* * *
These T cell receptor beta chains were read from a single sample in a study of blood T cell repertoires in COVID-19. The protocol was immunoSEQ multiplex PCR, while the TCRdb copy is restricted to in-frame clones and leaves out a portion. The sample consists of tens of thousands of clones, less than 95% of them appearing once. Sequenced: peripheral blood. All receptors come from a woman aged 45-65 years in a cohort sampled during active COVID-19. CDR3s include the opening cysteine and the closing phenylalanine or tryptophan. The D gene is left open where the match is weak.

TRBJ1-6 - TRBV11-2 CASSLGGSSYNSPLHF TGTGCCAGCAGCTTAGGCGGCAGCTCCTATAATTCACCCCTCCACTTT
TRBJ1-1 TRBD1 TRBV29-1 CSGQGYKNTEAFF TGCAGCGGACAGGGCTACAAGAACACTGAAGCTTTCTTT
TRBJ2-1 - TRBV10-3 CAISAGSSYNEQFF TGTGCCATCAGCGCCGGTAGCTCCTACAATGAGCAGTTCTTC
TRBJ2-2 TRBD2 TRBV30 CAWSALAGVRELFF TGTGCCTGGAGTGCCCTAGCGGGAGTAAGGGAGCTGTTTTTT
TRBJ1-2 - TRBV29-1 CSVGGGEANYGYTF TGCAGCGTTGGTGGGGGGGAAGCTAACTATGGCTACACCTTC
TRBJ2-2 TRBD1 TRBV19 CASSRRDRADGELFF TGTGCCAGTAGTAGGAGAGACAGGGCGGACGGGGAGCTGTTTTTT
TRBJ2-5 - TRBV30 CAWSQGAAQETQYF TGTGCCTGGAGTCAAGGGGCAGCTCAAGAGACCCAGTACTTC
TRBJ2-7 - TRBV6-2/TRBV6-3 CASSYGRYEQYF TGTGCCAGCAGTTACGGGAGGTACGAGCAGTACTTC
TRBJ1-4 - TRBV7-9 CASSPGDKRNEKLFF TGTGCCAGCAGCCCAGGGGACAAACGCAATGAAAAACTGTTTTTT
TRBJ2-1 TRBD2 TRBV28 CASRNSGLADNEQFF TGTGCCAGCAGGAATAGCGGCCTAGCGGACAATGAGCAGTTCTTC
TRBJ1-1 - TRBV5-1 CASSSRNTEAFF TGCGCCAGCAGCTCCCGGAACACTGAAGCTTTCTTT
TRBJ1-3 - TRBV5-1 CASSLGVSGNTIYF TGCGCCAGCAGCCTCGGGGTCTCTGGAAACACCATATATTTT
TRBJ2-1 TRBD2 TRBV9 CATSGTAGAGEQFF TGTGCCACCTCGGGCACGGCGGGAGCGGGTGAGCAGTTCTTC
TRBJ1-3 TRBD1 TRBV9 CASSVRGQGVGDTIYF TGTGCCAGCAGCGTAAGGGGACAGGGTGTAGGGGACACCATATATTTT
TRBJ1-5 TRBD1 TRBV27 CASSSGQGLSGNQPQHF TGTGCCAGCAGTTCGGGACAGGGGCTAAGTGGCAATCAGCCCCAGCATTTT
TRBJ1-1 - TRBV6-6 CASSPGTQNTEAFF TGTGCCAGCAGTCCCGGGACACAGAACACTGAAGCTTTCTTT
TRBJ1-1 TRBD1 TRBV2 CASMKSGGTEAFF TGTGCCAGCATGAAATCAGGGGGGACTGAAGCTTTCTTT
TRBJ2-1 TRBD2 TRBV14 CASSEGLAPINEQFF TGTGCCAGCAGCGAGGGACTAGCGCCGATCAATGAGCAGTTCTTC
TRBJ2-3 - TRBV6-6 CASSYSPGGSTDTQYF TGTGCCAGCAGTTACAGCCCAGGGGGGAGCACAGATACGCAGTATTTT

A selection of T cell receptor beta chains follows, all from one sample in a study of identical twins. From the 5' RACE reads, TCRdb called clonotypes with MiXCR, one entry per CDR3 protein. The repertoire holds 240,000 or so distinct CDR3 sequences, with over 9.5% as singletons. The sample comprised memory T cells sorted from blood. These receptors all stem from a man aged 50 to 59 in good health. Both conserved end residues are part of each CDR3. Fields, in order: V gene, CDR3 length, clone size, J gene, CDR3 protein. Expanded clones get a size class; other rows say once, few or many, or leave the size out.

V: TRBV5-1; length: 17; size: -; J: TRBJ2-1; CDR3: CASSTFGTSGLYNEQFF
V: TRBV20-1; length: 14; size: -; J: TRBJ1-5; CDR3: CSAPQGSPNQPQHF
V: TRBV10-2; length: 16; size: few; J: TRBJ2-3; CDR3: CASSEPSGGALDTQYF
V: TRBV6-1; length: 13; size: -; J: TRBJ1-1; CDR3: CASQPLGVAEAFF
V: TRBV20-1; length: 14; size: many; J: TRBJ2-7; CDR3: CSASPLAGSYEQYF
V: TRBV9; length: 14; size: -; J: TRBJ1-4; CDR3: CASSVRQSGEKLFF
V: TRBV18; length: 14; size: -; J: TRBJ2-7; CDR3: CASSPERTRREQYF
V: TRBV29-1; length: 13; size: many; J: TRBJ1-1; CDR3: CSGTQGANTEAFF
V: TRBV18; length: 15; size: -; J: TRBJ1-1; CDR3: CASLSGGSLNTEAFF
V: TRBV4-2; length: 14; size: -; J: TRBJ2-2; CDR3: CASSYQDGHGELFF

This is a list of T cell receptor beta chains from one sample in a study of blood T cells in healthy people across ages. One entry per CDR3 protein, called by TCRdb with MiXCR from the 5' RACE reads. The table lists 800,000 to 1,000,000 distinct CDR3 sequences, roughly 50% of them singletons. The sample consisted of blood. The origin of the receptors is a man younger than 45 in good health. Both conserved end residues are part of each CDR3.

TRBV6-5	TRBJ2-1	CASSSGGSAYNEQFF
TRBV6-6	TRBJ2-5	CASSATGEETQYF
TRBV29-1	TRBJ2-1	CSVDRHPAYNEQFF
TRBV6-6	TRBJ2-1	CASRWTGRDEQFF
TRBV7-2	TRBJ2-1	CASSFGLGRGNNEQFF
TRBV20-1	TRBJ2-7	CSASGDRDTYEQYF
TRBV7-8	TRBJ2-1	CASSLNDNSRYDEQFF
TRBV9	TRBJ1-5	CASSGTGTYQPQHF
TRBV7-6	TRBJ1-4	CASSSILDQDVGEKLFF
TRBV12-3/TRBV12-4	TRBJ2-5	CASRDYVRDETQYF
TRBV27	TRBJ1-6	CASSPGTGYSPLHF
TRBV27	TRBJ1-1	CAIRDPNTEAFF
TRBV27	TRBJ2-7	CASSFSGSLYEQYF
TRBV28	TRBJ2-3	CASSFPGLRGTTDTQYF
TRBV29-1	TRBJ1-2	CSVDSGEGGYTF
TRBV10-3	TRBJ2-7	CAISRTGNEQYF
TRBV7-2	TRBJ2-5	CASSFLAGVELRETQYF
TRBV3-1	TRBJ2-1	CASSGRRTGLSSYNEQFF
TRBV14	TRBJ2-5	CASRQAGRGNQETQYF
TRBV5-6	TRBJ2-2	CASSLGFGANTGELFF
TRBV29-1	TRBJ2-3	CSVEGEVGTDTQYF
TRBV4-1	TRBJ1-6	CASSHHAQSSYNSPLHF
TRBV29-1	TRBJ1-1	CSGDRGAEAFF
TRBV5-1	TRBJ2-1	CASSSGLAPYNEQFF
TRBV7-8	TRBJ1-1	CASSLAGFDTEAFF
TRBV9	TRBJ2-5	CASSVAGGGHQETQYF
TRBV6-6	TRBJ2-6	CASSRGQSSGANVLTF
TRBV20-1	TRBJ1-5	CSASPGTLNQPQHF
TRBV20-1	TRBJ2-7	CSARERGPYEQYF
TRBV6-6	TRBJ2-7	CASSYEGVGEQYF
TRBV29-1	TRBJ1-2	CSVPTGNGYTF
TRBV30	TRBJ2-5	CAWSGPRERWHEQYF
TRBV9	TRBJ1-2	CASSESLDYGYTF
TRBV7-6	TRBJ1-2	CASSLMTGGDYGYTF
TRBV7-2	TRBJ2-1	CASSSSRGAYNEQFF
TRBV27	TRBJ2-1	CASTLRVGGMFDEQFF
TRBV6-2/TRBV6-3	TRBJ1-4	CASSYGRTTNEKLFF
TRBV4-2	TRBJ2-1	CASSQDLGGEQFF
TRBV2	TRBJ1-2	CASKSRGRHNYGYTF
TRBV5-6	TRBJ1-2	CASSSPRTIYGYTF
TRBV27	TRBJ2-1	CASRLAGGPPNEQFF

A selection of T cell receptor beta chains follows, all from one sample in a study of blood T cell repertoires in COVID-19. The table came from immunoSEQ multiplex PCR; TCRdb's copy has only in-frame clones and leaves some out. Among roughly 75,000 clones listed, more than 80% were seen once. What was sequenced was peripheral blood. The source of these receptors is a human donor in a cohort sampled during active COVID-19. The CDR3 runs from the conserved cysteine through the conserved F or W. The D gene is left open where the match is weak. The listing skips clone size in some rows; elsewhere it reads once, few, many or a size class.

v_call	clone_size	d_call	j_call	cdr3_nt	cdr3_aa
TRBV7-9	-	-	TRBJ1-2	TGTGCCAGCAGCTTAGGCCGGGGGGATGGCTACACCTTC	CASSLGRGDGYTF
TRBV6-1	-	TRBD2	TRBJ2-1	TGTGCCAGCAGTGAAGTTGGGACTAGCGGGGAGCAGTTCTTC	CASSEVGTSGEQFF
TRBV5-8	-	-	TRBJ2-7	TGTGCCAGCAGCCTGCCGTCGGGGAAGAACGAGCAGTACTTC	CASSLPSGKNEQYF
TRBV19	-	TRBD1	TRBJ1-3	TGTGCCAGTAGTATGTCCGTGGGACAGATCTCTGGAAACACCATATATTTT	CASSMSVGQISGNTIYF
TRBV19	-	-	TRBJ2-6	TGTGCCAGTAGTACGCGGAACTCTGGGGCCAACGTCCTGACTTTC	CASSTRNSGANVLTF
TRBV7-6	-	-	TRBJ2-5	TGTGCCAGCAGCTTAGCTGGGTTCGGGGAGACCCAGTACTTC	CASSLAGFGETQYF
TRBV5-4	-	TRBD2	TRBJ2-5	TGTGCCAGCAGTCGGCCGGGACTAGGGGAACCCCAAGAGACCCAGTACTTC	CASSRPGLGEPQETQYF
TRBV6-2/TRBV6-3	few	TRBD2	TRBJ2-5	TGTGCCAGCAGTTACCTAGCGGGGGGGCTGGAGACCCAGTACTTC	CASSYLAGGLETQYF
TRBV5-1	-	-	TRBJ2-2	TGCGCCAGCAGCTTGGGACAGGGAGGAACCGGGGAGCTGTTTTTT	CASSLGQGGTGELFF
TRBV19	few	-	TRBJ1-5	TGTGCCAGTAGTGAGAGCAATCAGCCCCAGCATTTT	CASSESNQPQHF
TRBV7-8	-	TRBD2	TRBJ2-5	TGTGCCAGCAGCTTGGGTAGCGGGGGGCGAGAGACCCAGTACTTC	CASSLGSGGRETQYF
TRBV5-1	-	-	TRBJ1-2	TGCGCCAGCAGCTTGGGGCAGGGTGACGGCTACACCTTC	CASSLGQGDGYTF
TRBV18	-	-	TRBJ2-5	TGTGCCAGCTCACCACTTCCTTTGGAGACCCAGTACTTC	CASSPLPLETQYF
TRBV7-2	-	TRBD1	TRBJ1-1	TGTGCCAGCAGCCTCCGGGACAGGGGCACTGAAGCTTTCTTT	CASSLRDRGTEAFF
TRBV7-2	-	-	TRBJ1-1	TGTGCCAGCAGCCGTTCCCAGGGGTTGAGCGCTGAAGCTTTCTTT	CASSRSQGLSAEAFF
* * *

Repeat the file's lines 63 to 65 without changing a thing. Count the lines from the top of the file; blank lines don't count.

TRBV29-1	TRBJ1-2	CSVPTGNGYTF
TRBV30	TRBJ2-5	CAWSGPRERWHEQYF
TRBV9	TRBJ1-2	CASSESLDYGYTF